Live Review: Twin Shadow, Niki/Dove; Jeremy Messersmith’s supper club; Orange County loves Nebraska…

Category: Blog,Reviews — Tags: , , , — @ 12:49 pm September 10, 2012
Twin Shadow at The Waiting Room, Sept. 8, 2012.

Twin Shadow at The Waiting Room, Sept. 8, 2012.

by Tim McMahan,

Before I headed out to see Twin Shadow at The Waiting Room Saturday night, I sat out on the back patio of my Dundee/Memorial Park home and caught Dim Light’s set. No, Cooper and Co. weren’t playing in my back yard; they were playing miles away at Jake’s “Because We Can” outdoor festival in Benson, and never sounded better. While pure volume does wonders for these guys, I wonder how many fish floated to the top of Benson Park’s lagoon overcome by the sonic density of it all, a la circa 1971 Pink Floyd.

I don’t know who was playing Jake’s when I finally got to Benson a half-hour later, but they were just as loud; way louder than they needed to be to entertain the hundred or so milling about behind the chain-link fence at the edge of Military Ave., but not loud enough to seep through the thick walls of The Waiting Room, where Niki and the Dove were opening for Twin Shadow.

I knew virtually nothing about N&TD other than it was a duo (the name gave it away) and they played Euro-synth music direct from Stockholm. There on stage was Niki a.k.a. Malin Dahlström, sounding and looking like a Swedish Carol Kane singing Laura Branigan’s greatest hits. Her voice is sort of a nasal-inflected version of Stevie Nicks meets Kate Bush and is indeed lovely. The Dove is Gustaf Karlöf (how do you pronounce an umlaut?) the bearded ABBA-looking guy behind a rack of synths. While the music consisted mostly of prerecorded synth/rhythm samples, for a couple songs Gustaf pounded out beats on a small drum kit behind the keyboard rack, adding tasty Euro-tribal flair. Though clearly influence by ’80s synth-dance music, the duo were at their best when playing more intricate Eno-esque rhythms, closing out their set with a grand cascade that would have made Ms. Bush proud.

Smoke bellowed out of a fog machine for 10 minutes before Twin Shadow finally took the stage like a second coming of Prince, backed by his own 3-piece version of The Revolution. I’m not sure why I made that comparison, as Twin Shadow a.k.a. George Lewis, sounds nothing like the Purple One. TS’s recent 4AD release Confess is an homage to every ’80s and early ’90s New Wave dance project that you can think of, from General Public to Peter Gabriel. Even the album’s production cues sound purposely dated to fit the era.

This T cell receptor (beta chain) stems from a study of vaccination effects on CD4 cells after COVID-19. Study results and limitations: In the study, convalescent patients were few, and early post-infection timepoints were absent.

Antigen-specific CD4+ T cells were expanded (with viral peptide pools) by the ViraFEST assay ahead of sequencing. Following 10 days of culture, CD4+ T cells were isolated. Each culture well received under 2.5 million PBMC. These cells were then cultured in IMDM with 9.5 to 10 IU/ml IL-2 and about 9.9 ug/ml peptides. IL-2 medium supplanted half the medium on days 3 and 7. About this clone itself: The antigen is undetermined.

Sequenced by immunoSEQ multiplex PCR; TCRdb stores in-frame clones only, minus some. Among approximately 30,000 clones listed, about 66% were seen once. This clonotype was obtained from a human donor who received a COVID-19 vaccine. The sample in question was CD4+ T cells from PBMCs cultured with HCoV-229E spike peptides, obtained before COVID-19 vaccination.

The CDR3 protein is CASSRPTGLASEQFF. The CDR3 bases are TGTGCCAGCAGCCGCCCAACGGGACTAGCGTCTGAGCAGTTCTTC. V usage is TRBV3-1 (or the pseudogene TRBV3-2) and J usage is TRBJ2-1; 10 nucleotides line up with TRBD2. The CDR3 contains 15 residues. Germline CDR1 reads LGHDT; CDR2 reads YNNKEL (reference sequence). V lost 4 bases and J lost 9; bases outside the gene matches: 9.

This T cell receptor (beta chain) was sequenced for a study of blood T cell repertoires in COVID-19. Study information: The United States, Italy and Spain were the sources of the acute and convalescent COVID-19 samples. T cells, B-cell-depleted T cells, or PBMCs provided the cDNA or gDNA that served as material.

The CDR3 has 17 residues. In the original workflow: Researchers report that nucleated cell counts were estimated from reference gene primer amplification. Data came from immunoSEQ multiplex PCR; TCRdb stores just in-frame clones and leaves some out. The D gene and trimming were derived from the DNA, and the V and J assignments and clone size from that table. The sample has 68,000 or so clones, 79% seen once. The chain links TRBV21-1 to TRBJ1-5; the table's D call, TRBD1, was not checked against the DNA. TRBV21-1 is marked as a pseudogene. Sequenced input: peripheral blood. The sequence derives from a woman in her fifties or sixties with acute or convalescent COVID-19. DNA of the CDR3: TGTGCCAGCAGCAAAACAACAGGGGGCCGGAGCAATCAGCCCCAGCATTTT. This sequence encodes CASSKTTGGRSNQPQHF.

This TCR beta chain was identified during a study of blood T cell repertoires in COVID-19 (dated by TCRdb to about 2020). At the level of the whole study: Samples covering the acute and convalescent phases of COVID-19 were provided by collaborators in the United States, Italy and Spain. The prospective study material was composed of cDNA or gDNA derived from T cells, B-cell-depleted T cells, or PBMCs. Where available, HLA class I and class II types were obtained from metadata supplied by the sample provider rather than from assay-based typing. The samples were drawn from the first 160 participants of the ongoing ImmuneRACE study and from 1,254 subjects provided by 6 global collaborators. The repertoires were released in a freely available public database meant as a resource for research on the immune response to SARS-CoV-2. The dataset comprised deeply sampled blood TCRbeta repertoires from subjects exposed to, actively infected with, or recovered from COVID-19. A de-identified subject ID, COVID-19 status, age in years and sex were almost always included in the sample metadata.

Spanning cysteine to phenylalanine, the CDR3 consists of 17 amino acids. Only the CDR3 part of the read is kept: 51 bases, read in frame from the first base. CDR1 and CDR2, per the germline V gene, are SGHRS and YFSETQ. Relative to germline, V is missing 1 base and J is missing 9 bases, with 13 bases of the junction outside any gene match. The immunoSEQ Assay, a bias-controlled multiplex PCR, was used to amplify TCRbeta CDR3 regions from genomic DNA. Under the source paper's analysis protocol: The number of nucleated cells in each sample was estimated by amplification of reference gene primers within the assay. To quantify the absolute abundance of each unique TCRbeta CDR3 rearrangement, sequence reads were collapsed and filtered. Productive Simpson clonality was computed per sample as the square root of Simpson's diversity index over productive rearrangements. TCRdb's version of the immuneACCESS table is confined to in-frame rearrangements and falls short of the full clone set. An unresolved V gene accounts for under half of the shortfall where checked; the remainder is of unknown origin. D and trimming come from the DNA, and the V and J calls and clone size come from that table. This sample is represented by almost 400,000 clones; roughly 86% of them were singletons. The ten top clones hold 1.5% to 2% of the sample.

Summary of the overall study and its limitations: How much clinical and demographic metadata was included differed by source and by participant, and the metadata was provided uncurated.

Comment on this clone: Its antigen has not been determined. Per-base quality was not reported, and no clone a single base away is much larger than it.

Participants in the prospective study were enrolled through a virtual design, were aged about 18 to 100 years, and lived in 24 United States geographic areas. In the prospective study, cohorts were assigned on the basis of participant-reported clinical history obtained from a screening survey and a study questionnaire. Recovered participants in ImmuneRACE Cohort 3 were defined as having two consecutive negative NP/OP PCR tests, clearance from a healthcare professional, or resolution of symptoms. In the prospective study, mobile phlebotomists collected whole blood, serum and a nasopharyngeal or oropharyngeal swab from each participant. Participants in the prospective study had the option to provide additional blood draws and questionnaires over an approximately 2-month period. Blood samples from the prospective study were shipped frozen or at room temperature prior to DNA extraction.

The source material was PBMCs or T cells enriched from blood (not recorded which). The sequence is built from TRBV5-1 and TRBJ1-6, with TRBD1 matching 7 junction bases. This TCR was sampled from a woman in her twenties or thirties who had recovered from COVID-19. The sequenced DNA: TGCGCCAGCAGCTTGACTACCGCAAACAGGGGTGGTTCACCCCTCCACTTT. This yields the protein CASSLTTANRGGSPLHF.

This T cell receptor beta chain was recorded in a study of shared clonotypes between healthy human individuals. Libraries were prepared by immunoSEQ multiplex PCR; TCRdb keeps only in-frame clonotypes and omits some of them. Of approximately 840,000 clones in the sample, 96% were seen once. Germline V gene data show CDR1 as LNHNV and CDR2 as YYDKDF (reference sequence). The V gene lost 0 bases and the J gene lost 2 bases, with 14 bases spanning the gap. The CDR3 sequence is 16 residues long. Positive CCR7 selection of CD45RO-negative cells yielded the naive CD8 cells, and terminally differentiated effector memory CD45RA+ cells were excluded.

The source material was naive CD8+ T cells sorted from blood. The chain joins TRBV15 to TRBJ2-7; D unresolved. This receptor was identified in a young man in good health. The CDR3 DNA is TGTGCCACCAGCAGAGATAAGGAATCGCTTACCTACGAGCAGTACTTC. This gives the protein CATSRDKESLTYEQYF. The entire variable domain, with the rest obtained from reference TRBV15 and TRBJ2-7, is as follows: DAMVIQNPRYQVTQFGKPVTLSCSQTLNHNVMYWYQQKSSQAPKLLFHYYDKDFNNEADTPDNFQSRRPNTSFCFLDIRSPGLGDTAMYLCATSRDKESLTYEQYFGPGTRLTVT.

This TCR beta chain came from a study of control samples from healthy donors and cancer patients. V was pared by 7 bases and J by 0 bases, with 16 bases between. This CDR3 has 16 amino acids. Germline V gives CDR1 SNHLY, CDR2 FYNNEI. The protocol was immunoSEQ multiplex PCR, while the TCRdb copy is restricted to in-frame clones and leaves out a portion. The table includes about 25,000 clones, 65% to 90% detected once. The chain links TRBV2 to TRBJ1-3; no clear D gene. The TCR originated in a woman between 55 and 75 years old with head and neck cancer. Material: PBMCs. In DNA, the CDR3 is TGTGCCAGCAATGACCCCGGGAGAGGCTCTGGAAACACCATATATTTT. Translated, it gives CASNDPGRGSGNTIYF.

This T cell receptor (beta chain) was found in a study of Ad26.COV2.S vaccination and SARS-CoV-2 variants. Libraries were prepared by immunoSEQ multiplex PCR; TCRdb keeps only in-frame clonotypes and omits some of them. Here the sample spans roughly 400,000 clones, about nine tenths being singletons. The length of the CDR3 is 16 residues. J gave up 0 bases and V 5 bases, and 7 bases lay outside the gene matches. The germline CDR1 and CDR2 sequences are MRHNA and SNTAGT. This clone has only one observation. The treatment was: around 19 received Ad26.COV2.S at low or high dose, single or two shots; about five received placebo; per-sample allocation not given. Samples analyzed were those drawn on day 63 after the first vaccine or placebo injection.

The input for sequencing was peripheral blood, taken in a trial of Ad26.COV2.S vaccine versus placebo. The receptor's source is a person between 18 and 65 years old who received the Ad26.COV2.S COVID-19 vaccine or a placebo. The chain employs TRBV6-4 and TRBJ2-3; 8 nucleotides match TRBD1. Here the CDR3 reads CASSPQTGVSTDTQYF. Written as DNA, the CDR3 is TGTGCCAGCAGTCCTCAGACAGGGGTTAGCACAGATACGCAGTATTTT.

But on stage, Twin Shadow was oddly modern-sounding, taking those ’80s-themed love songs and ramping them up with a more intricate, more intense approach; throttling back the synths and pumping up his electric guitar. The set was front-loaded with the best songs off Confess, including personal faves “Five Seconds” and “The One.” The crowd of somewhere around 150 grooved it up in front of the stage, doing the classic ’80s shoulder-shrug dance while George pounded out the chords on his guitar. There was a macho drama to everything he did, more intense than fun but fun nevertheless.

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Unless you subscribe to Jeremy Messersmith’s various social media channels you’re probably unaware that the singer/songwriter who has played at Slowdown Jr. a couple times in the past (including opening for The Mynabirds and the debut of So-So Sailors) is playing a special “Supper Club” house show tomorrow night somewhere in Bellevue. Tickets to the intimate performance are still available from the tour website for $15. Don’t forget to bring a covered dish.

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There’s a sweet review of FYF Fest in The Orange County Register declaring The Faint and Desaparecidos as highlights from the LA festival’s second day. From the review, which went online Sept. 3: “But three bands from Omaha – Cursive, the Faint and Conor Oberst’s recently reunited post-hardcore project Desaparecidos – also were on the  bill, and without a doubt the latter two ruled the day.” The write-up called The Faint’s set “a final dazzling pick-me-up after a hot and particularly dusty weekend,” and went on to declare Desa as Oberst’s best project. “While Oberst’s other projects (Bright Eyes, the Mystic Valley Band) have been hit-or-miss, there was no question – throughout 45 minutes of loudly intoxicating new and old tunes, including a thrilling cover of the Clash’s ‘Spanish Bombs’ – that this is his most affecting outfit.” Whoa! Read the whole thing here. One question that came to mind: No love for Cursive? Come on… By the way, though Desa’s brief tour is over and Conor is now headed out on some solo dates later this month, I’m hearing rumblings that we haven’t heard the last from them…

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Read Tim McMahan’s blog daily at — an online music magazine that includes feature interviews, reviews and news. The focus is on the national indie music scene with a special emphasis on the best original bands in the Omaha area. Copyright © 2012 Tim McMahan. All rights reserved.